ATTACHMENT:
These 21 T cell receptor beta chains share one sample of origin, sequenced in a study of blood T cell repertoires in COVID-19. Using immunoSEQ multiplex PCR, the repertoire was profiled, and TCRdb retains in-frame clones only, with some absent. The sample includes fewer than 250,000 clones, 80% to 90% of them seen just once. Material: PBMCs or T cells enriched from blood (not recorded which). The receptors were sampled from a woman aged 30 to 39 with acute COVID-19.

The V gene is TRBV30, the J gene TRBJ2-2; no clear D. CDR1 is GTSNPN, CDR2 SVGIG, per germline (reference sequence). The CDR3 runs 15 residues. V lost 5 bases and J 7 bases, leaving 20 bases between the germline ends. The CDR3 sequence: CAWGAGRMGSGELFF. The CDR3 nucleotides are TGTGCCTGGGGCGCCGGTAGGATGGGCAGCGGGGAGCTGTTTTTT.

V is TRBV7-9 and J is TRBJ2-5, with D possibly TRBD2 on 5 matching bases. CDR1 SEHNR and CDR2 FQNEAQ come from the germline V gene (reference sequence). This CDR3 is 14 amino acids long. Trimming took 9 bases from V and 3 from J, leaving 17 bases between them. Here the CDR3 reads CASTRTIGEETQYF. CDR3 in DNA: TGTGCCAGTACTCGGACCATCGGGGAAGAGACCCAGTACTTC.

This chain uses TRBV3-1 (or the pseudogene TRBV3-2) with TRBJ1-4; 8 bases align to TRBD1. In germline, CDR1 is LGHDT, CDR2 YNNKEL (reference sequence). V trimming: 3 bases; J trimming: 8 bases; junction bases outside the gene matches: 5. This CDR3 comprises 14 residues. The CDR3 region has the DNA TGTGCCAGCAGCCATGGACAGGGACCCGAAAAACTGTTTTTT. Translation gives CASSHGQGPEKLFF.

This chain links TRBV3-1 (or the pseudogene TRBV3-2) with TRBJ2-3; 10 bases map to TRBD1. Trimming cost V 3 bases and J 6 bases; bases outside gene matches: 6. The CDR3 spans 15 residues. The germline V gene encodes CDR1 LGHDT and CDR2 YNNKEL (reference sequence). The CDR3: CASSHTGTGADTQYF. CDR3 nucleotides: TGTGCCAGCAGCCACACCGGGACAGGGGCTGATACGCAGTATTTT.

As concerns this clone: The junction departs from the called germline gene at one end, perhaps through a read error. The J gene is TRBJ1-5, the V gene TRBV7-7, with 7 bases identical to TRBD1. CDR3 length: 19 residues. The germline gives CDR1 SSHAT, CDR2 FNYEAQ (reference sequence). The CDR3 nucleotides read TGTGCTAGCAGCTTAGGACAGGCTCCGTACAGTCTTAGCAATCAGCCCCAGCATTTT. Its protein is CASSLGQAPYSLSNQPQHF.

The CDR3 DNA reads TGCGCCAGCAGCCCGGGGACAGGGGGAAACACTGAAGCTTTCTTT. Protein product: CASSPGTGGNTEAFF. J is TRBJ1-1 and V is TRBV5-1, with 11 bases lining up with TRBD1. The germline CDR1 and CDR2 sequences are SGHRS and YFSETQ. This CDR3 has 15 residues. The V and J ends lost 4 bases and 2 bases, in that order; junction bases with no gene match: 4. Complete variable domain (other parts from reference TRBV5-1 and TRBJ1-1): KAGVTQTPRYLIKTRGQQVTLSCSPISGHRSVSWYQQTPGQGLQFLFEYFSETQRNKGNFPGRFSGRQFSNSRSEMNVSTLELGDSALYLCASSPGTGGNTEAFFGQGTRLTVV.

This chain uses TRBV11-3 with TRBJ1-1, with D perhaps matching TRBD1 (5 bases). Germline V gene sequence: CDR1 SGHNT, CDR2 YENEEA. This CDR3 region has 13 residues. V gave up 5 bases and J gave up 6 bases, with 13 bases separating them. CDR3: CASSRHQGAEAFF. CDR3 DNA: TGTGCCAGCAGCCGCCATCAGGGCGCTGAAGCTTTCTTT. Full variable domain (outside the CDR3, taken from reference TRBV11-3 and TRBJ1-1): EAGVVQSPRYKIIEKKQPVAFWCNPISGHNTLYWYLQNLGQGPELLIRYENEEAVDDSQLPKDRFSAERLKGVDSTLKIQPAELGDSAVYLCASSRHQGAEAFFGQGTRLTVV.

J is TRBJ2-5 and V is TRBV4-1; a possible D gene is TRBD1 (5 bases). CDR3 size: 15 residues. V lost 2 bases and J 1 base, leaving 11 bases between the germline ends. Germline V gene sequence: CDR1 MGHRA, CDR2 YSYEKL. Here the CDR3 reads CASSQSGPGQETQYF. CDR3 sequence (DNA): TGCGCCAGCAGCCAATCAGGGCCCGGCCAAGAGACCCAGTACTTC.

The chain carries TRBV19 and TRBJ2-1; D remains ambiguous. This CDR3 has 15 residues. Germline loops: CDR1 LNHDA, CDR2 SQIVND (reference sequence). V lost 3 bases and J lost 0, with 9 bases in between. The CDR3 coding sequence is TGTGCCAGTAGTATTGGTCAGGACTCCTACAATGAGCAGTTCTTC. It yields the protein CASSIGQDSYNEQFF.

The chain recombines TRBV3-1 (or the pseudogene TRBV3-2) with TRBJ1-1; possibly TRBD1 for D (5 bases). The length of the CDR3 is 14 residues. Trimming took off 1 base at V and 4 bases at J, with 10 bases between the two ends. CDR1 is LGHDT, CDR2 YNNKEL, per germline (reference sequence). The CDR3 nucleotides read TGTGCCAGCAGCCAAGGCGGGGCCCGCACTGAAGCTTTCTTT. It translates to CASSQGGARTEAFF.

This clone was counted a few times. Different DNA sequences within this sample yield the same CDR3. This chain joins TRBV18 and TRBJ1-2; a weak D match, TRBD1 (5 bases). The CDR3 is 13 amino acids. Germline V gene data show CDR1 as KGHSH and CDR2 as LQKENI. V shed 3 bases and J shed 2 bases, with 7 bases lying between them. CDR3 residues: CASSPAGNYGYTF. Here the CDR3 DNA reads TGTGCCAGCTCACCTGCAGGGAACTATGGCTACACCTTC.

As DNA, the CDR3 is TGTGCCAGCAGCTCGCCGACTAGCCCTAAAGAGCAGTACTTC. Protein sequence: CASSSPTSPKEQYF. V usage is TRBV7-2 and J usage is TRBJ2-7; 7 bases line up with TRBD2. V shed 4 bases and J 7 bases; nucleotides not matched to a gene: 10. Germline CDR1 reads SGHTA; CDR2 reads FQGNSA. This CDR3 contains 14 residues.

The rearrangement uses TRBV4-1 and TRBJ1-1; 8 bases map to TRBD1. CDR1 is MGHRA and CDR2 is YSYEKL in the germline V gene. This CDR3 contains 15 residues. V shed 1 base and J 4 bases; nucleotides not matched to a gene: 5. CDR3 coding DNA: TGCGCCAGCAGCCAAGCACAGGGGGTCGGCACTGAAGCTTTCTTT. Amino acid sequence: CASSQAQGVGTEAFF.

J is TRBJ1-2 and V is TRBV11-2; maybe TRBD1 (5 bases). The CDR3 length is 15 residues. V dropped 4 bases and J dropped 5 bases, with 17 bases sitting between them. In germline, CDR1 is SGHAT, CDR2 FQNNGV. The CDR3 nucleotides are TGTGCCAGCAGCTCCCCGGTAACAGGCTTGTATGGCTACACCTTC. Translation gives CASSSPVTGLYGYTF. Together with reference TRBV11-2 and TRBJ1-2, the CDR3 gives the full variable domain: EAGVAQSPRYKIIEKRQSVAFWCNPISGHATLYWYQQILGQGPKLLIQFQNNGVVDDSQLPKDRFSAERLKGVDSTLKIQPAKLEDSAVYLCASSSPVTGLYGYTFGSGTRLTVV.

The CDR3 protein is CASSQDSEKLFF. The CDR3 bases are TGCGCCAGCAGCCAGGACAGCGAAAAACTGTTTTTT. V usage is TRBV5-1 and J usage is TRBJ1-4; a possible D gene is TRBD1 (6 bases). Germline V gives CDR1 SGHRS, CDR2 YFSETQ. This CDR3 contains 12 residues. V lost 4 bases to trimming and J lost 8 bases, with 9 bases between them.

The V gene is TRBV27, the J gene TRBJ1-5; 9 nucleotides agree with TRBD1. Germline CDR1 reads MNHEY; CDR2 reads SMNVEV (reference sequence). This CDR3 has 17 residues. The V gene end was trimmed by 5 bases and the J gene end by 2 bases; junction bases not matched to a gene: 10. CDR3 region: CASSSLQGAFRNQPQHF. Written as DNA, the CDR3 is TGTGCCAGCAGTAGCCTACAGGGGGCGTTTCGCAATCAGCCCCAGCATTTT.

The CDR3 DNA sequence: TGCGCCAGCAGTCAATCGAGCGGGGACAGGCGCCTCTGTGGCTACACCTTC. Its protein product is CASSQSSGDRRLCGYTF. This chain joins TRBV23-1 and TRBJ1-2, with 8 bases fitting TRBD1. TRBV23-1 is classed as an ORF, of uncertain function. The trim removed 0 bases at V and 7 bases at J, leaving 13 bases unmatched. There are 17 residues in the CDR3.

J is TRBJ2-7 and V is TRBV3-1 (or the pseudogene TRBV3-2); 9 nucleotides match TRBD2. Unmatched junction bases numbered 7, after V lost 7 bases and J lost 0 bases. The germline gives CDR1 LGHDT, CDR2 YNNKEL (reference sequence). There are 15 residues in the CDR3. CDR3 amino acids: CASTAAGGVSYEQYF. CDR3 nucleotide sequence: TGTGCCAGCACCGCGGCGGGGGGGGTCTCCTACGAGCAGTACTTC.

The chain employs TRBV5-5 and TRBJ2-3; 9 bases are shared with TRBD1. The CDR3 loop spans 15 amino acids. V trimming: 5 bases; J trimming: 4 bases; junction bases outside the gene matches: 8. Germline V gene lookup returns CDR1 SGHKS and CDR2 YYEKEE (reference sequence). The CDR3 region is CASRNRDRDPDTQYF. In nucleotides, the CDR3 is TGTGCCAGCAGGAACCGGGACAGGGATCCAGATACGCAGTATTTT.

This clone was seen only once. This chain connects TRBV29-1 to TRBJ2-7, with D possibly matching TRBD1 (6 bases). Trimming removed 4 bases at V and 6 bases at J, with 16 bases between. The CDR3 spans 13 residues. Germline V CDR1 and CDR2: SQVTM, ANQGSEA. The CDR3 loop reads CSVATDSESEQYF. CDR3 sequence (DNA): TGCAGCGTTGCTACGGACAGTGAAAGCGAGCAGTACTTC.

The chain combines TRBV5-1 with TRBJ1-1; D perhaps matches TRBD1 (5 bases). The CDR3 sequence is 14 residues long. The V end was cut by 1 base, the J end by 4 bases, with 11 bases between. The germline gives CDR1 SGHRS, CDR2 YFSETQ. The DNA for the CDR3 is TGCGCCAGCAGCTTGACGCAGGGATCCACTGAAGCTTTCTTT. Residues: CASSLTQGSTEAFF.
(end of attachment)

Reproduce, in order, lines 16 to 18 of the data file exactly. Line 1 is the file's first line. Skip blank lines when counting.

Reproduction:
The CDR3 protein is CASSQDSEKLFF. The CDR3 bases are TGCGCCAGCAGCCAGGACAGCGAAAAACTGTTTTTT. V usage is TRBV5-1 and J usage is TRBJ1-4; a possible D gene is TRBD1 (6 bases). Germline V gives CDR1 SGHRS, CDR2 YFSETQ. This CDR3 contains 12 residues. V lost 4 bases to trimming and J lost 8 bases, with 9 bases between them.

The V gene is TRBV27, the J gene TRBJ1-5; 9 nucleotides agree with TRBD1. Germline CDR1 reads MNHEY; CDR2 reads SMNVEV (reference sequence). This CDR3 has 17 residues. The V gene end was trimmed by 5 bases and the J gene end by 2 bases; junction bases not matched to a gene: 10. CDR3 region: CASSSLQGAFRNQPQHF. Written as DNA, the CDR3 is TGTGCCAGCAGTAGCCTACAGGGGGCGTTTCGCAATCAGCCCCAGCATTTT.

The CDR3 DNA sequence: TGCGCCAGCAGTCAATCGAGCGGGGACAGGCGCCTCTGTGGCTACACCTTC. Its protein product is CASSQSSGDRRLCGYTF. This chain joins TRBV23-1 and TRBJ1-2, with 8 bases fitting TRBD1. TRBV23-1 is classed as an ORF, of uncertain function. The trim removed 0 bases at V and 7 bases at J, leaving 13 bases unmatched. There are 17 residues in the CDR3.